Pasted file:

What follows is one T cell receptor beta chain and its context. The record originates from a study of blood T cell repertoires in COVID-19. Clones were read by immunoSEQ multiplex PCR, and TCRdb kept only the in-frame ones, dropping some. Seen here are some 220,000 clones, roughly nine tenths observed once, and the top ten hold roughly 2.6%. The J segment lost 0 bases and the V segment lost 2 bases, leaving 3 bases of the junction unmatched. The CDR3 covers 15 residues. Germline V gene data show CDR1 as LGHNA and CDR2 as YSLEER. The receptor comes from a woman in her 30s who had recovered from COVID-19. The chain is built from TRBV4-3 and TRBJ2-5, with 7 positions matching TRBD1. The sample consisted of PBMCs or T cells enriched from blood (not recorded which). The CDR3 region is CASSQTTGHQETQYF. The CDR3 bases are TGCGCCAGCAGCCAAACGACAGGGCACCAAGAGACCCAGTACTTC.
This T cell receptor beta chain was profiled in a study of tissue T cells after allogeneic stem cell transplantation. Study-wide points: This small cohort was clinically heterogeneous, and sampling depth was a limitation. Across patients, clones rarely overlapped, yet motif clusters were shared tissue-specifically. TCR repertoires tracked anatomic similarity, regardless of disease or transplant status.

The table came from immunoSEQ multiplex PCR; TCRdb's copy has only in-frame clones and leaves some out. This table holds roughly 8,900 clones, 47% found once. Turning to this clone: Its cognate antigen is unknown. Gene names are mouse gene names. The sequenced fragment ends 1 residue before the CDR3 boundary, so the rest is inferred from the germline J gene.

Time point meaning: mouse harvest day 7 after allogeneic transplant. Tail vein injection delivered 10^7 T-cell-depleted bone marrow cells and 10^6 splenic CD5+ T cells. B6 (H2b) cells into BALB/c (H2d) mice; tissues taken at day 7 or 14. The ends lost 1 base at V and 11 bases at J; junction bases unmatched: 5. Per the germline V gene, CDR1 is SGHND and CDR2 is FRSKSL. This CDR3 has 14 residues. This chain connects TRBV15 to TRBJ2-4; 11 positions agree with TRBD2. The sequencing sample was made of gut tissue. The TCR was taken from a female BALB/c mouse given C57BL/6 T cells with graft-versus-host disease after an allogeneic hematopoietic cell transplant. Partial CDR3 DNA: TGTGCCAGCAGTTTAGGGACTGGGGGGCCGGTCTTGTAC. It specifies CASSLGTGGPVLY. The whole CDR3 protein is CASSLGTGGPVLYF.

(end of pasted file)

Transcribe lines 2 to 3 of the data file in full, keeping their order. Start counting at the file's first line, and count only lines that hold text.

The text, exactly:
This T cell receptor beta chain was profiled in a study of tissue T cells after allogeneic stem cell transplantation. Study-wide points: This small cohort was clinically heterogeneous, and sampling depth was a limitation. Across patients, clones rarely overlapped, yet motif clusters were shared tissue-specifically. TCR repertoires tracked anatomic similarity, regardless of disease or transplant status.

The table came from immunoSEQ multiplex PCR; TCRdb's copy has only in-frame clones and leaves some out. This table holds roughly 8,900 clones, 47% found once. Turning to this clone: Its cognate antigen is unknown. Gene names are mouse gene names. The sequenced fragment ends 1 residue before the CDR3 boundary, so the rest is inferred from the germline J gene.